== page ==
Once you’ve established that supporting data hasn’t been manipulated, it’s important to question whether any significant information has been omitted that would influence your evaluation of the argument. For example:
Research conducted at Pembrook State suggests that desalination plants could provide up to 35% of the U.A.E.’s freshwater needs.
While this may sound superficially impressive, it also raises a number of important questions such as:
- What were the research parameters?
- How many plants would be needed to provide this amount of water?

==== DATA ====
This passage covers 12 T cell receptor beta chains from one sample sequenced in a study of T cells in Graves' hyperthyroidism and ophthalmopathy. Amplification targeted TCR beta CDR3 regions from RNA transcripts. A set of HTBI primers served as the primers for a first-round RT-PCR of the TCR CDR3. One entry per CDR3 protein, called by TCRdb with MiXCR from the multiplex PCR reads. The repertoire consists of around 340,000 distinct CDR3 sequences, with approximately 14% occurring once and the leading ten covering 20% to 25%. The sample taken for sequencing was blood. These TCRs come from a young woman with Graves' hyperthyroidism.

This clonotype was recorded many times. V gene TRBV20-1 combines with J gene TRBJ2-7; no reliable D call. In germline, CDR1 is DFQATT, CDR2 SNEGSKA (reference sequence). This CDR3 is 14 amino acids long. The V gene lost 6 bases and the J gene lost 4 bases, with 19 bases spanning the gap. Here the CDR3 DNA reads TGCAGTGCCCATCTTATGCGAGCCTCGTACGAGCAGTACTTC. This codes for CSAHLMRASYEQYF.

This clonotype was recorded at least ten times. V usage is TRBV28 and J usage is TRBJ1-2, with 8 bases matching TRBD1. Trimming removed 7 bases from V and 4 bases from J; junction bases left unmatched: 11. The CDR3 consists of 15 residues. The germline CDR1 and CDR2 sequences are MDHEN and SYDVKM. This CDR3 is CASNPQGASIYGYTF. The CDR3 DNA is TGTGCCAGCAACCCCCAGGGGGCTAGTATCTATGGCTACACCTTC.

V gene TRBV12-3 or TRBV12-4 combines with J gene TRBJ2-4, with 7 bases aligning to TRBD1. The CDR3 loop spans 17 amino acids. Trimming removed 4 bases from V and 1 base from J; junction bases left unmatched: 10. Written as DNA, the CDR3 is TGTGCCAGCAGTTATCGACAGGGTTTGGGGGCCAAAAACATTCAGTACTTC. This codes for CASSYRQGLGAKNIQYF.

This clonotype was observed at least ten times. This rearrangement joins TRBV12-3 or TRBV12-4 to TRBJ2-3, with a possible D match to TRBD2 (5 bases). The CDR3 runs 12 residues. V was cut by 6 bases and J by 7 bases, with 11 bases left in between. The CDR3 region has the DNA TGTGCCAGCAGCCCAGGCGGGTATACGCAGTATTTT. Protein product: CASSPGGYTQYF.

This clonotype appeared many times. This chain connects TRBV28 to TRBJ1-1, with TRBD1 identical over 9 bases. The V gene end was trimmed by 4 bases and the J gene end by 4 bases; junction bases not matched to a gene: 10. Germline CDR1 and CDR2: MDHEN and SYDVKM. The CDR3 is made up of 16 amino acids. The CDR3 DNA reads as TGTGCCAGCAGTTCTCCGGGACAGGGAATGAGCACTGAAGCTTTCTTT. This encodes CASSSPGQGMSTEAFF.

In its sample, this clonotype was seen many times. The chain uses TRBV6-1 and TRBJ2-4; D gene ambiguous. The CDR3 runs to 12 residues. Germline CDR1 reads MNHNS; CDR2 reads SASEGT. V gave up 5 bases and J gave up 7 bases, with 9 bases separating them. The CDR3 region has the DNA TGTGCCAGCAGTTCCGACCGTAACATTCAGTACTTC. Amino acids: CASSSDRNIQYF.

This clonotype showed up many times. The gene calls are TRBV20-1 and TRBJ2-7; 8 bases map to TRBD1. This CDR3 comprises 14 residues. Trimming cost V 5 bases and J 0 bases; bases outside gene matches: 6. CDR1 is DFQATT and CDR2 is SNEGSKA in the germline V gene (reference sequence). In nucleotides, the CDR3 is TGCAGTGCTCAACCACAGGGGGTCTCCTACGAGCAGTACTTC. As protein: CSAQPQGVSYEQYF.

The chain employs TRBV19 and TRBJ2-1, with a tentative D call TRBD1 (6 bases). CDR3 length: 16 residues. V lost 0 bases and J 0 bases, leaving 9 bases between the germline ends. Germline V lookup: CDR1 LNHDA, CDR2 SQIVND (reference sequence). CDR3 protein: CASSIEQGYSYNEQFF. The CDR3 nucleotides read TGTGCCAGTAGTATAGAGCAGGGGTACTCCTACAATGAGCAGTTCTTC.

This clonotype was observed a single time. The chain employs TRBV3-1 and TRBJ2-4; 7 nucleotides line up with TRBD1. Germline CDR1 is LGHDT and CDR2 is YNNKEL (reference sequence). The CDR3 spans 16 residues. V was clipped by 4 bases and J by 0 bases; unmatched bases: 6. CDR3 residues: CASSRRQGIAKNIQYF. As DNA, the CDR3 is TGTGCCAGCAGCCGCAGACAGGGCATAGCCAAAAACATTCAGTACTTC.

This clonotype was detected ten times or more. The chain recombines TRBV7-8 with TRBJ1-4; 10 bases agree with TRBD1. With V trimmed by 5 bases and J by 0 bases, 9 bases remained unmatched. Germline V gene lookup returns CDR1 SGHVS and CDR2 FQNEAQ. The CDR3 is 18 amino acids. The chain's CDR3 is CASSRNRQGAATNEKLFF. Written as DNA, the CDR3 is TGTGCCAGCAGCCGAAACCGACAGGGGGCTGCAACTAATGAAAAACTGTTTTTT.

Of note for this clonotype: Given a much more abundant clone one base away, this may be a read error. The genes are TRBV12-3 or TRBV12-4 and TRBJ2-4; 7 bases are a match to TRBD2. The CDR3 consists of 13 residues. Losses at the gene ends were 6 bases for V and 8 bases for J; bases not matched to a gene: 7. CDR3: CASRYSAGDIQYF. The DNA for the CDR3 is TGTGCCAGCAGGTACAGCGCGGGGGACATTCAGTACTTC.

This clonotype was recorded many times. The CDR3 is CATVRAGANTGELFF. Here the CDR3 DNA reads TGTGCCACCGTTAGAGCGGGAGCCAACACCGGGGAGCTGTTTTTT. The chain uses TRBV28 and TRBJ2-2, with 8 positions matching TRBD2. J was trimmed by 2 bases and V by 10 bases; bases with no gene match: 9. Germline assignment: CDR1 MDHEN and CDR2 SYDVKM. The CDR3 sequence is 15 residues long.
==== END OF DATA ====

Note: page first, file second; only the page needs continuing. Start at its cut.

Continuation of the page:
- As “up to” implies a maximum estimate, what is the lowest estimate?
Identifying what you don’t know can help you evaluate the significance of the data presented.
Cloud seeing has proven to be a successful technique for generating rainfall in five different countries and is therefore one of the best solutions for dealing with drought.
- What is the main argument, and what data is used to support it?
- What other information would help you to evaluate the significance of the data?
Which of the following data could strengthen the arguments?
- Carbon emissions have risen since the Industrial Revolution, clearly signifying a link between humans and climate change.
- Countries that desalinate water use up to five times higher the level of energy consumption than those that use other methods.
- A company producing new solar panels has data from a dozen countries to show that their panels are now the most efficient way of producing renewable energy.